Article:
ICJ hears Palestinian demands for end of Israeli occupation

More than 50 countries and organisations to give statements to the top UN court in The Hague for a week

The Palestinian delegation addressed the legal consequences of the Israeli occupation of Palestinian territories during a hearing at the International Court of Justice in The Hague, The Netherlands. EPA
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Senior Palestinian officials on Monday told the International Court of Justice their people were suffering from Israeli “colonialism and apartheid” at the start of a week of keenly awaited hearings into the legality of the Israeli occupation of Palestinian territories.

“It is so painful to be Palestinian today,” said Palestinian UN envoy Riyad Mansour. “How could we be subjected to such loss and injustice, such lawlessness and humiliation time and time again?”

Mr Mansour appealed directly to the panel of judges at the ICJ to issue the opinion that the Israeli occupation of Palestinian territories is illegal.

This “would contribute to bringing it [the occupation] to an immediate end – paving the way to a just and lasting peace,” said Mr Mansour.

The hearings are separate from the war in Gaza and not related to South Africa's accusation of Israel committing genocide in the enclave.

They stem from a 2022 UN General Assembly vote to seek an advisory opinion from the ICJ on what states should do about Israeli occupation of Palestinian territories.

Over 50 countries will contribute for 30 minutes each until next Monday. They include the US, China and Russia, as well as a number of Arab states such as the UAE and Saudi Arabia.

Three international organisations – the Arab League, the Organisation of Islamic Co-operation and the African Union – have been granted authorisation to intervene on the last day of the hearings.

The hearings have coincided with a renewed push for a Palestinian state by world leaders since the October 7 Hamas-led attacks on Israel that killed about 1,200 people.

The attacks caused a military response on Gaza that has killed more than 29,000 Palestinians and injured at least another 69,000. About 1.5 million people out of a population of 2.3 million have been pushed to the southern city of Rafah.

“Israeli leaders no longer feel the need to hide their intentions. They speak openly of getting rid of the Palestinian people one way or another,” said Mr Mansour.

Palestinian Foreign Minister Riad Al Maliki, who was also present at the hearings in the Dutch city of The Hague, told judges that “ending Israel's impunity is a moral, political and legal imperative”.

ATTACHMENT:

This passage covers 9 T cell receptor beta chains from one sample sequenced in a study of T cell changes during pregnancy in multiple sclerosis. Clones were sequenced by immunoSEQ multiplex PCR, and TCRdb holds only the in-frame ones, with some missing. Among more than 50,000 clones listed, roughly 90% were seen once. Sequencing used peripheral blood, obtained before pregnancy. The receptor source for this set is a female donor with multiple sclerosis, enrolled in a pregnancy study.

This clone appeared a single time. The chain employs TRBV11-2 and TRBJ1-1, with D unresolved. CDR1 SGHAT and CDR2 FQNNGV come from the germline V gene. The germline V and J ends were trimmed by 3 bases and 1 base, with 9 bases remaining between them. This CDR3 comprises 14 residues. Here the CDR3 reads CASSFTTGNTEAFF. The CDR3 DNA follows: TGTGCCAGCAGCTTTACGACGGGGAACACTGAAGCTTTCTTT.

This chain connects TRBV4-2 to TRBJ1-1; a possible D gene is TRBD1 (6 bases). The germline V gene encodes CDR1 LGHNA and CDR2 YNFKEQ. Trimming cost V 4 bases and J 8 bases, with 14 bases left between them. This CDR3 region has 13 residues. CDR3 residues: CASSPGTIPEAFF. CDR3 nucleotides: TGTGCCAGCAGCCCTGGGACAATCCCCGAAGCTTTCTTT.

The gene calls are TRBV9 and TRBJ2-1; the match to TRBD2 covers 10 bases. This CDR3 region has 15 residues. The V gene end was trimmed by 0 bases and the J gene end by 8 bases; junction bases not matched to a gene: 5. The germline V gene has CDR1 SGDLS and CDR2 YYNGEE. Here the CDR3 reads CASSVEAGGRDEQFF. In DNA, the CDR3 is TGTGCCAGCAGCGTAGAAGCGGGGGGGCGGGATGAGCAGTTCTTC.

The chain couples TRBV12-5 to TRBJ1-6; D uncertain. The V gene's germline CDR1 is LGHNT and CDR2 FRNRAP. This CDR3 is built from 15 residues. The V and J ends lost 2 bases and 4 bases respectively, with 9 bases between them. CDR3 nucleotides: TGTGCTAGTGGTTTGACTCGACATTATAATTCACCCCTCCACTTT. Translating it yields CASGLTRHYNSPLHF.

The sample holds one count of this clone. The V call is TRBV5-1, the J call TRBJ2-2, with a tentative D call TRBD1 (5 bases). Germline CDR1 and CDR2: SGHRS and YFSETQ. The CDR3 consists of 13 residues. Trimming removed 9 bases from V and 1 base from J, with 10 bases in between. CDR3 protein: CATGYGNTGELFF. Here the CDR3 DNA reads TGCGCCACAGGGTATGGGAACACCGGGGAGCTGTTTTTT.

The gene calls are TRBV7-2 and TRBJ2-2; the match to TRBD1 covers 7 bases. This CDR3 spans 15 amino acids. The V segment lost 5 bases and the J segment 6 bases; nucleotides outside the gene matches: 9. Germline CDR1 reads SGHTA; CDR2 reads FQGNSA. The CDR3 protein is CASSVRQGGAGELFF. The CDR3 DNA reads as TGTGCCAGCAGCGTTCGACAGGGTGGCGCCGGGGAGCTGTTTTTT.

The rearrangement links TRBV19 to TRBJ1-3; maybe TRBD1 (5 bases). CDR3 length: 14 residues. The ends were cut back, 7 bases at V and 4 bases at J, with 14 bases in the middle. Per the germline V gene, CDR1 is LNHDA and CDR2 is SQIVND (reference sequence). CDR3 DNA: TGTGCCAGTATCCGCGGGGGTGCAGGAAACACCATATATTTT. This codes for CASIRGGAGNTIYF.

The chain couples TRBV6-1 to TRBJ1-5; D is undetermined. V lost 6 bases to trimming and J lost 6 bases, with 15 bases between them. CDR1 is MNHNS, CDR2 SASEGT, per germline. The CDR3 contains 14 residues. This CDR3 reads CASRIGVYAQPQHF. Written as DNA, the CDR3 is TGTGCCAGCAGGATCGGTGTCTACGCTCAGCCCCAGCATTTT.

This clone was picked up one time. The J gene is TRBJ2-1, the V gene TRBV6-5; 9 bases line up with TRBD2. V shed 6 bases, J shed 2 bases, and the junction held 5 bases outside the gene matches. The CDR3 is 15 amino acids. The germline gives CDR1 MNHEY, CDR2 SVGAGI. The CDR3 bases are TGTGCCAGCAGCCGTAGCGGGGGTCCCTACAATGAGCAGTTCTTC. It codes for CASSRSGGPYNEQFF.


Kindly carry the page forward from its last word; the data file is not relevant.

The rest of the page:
“The genocide under way in Gaza is a result of decades of impunity and inaction,” he said.

Israel has rejected accusations of genocide. It has declined to take part in the hearings but has made a written statement that has not been made available to the public.

Pictures of mandatory Palestine were projected for the court as Mr Al Maliki spoke. He said it was not a “wasteland” before the creation of the state of Israel in 1948 – as some Israeli leaders say.

“Our people are here to stay,” Mr Al Maliki said. “They have a right to live in freedom and dignity in their ancestral land. They will not forsake their rights.”

Israeli Prime Minister Benjamin Netanyahu has repeatedly said he is opposed to the creation of a Palestinian state, which was enshrined in a 1947 UN resolution that also recognised the creation of the state of Israel.

“Demographic manipulation”

Lawyers also intervened to put forward legal arguments backing claims made by Palestinian leaders.

French-British lawyer Philippe Sands described the Israeli state's support for 700,000 settlers living illegally in Palestinian territories as “demographic manipulation of the highest order.”

“Israel has arrogated to itself the right to decide who owns Palestinian land, who may live on it, and how it must be used,” Mr Sands told the court.

“The right of self-determination requires that UN member states bring Israeli occupation to an immediate end. No aid, no assistance, no complicity, no contribution to forcible actions, no money, no arms, no trade, no nothing,” said Mr Sands.

“All UN members are obliged by law to end Israel's presence on the territory of Palestine, period.”

Mr Sands refuted US and UK claims that an advisory opinion from the ICJ would negatively impact future negotiations.

“A forthwith advisory opinion from this court makes a resolution more likely, not less likely,” he said.

Israel captured areas that Palestinians want as part of their state in the 1967 war. They include the occupied West Bank, Gaza and East Jerusalem. It withdrew from Gaza in 2005 but, along with neighbouring Egypt, still controls its borders.

Human rights lawyers have told The National they expect the hearings to increase political pressure on countries involved in negotiations to establish a Palestinian state.

Despite not being legally binding, the ICJ's opinions “carry a lot of weight”, said Gissou Nia, director of the Strategic Litigation Project at the Atlantic Council. “They could have political impact.”

The advisory opinions are likely to either reaffirm the need for a Palestinian state or the need to recognise the rights of Palestinians under occupation. “It will sharpen the need to create a state,” said Ms Nia.

World powers, including Israel's strongest allies, have been increasingly vocal about the need for a Palestinian state in the past few months.

Speaking at the Munich Security Conference a day before the ICJ hearings, US Secretary of State Antony Blinken highlighted “the imperative to proceed to a Palestinian state that ensures Israel’s security”.

Mr Blinken, however, refused to call for a ceasefire in Gaza.

Updated: February 19, 2024, 5:39 PM